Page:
Well, we’re sorry to tell you that you will likely experience some discomfort for the next few days as well. Many women experience spotting and cramping for a few days after insertion. The good news is that it’s typically not too bad. So, keep your favorite period products and pain management strategies on hand for a while, and you should be fine.
What to expect while the IUD is in place
What happens after the IUD has been in for a while is really going to depend on the specific IUD you have and your body. Your doctor is the best person to talk to, but here are some general things you might see.
You will still get a period if you’ve chosen a copper IUD. Some women don’t notice any significant changes in their periods. However, it is quite common to experience heavier bleeding and more severe cramping, particularly in the first six months. After that, it typically gets better.
Your discharge may change while your copper IUD is in place. Some women report having more discharge. You may notice that the smell of your discharge is different. If this is the case, check for other signs of infection, such as grey or green discharge, discharge that has a chunky texture, vaginal itchiness or burning, etc. If you’re worried, you can always check in with your doctor.
There is a variety of reactions you can experience with hormonal IUDs, depending on the brand. Typically, your periods will probably be lighter in terms of both blood flow and pain. With some brands, you may even stop having your regular period after a few months. However, because it’s a hormonal IUD, you may experience some weight gain.
Like copper IUDs, hormonal IUDs may also cause changes to your discharge. Remember how we said the Progestin released by hormonal IUDs changes your cervical mucus? Well, it’s natural that your discharge may change as well. But, again, if anything seems a little too out of the ordinary, see your doctor.
Other side effects
Frankly, we’re talking about inserting a foreign object into the body. And because everyone’s body is different, everyone reacts differently.
For example, some women report that using an IUD improves their acne. After all, like the pill, hormonal IUDs are, well, hormonal birth control. But, some report that it made their acne flare up. Other reported side effects of IUDs include:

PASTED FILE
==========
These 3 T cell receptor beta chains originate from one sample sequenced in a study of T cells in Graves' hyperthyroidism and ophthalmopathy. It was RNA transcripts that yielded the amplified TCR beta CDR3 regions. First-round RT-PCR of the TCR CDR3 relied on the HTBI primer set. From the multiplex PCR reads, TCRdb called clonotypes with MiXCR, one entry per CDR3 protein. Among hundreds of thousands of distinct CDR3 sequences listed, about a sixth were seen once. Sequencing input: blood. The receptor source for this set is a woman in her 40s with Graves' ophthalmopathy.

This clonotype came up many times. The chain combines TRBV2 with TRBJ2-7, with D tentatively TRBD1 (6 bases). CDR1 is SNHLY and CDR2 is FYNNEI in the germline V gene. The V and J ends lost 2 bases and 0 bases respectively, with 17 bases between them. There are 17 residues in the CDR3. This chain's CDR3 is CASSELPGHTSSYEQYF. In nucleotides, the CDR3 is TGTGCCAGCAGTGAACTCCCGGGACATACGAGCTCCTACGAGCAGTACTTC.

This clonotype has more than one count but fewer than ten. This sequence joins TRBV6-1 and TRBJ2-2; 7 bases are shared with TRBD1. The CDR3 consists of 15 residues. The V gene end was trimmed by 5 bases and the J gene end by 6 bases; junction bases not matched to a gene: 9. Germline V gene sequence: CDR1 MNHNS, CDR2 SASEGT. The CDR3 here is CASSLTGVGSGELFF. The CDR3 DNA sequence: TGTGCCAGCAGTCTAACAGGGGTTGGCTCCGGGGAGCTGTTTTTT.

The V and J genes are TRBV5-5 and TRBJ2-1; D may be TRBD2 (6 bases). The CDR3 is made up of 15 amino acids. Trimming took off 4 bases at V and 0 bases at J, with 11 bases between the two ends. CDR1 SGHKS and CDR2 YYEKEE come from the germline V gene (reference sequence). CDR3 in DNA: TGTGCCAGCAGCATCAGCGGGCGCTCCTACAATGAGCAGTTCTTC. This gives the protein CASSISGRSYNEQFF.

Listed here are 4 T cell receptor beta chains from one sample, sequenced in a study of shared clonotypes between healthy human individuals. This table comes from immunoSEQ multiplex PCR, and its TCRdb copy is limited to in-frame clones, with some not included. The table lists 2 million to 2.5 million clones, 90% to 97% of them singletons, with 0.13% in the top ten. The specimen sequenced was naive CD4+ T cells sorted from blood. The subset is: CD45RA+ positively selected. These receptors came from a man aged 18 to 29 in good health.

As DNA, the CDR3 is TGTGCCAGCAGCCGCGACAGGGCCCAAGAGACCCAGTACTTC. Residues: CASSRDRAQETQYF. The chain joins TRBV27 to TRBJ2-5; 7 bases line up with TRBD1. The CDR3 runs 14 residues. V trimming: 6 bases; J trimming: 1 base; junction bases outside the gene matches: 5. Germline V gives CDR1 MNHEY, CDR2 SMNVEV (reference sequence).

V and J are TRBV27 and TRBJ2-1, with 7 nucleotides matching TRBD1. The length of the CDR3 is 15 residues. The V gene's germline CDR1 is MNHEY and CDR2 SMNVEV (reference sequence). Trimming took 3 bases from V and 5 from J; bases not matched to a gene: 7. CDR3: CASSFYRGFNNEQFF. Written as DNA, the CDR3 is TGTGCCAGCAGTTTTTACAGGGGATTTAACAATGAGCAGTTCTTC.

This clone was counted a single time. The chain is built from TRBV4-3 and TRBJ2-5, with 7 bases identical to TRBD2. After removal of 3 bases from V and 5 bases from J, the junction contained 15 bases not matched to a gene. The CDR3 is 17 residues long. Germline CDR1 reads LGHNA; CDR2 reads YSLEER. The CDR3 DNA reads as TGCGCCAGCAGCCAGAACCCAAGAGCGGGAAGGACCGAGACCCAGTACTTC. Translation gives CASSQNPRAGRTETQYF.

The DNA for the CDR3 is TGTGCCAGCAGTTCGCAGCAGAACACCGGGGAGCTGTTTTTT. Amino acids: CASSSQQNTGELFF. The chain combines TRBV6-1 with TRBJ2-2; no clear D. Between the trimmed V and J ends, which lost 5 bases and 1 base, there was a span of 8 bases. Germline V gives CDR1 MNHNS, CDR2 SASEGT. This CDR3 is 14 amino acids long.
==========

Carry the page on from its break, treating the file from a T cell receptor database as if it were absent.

- Breast tenderness
- Mood changes
- Irregular bleeding
While most of these side effects are more common with hormonal IUDs, it’s also possible to experience them with the copper IUD.
It’s also important to remember that IUDs only protect against pregnancy. They do not protect against STIs. And if you do happen to contract something, you’ll have a whole other set of side effects to deal with. Yikes!
What to expect during removal
Though many women choose IUDs because they are easy to maintain long-term – and often end up being less expensive than birth control pills in the long run – IUDs can be removed anytime.
When it’s time for your IUD to come out or be replaced, head into the doctor’s office again. Those strings that we talked about earlier? Your doctor will use them to gently pull the IUD out of your uterus, through the cervix, and out of the vagina – basically, the same way it went in. However, this is usually less painful and takes less time than insertion. You may experience cramping and some brief discomfort, but it shouldn’t feel as bad as having it inserted.
Choosing the right IUD for you
While one IUD brand will work for your bestie or sister, sadly, that doesn’t mean it’ll definitely work for you. Your doctor is the best person to help you choose which version is right for you. And a good doctor will look at your medical history alongside any other concerns you have and make a recommendation based on all of that.
In the U.S., IUDs can cost anywhere from $500 to $1,300 without insurance. So, you want to do everything you can to make sure you choose the one that seems to best suit you and your body.
As with any medication or procedure, there are always risks involved. However, IUDs are generally considered safe and are largely effective at preventing unwanted pregnancies. They also last a long time, are low maintenance, and can be economical if you plan to keep them in for a long time.
Disclaimer: This website does not provide medical advice. The information, including but not limited to, text, graphics, images, and other material contained on this website is for informational purposes only. No material on this site is intended to be a substitute for professional medical advice, diagnosis, or treatment. Always seek the advice of your physician or other qualified healthcare provider with any questions you may have regarding a medical condition or treatment and before undertaking a new healthcare regimen, and never disregard professional medical advice or delay in seeking it because of something you have read on this website.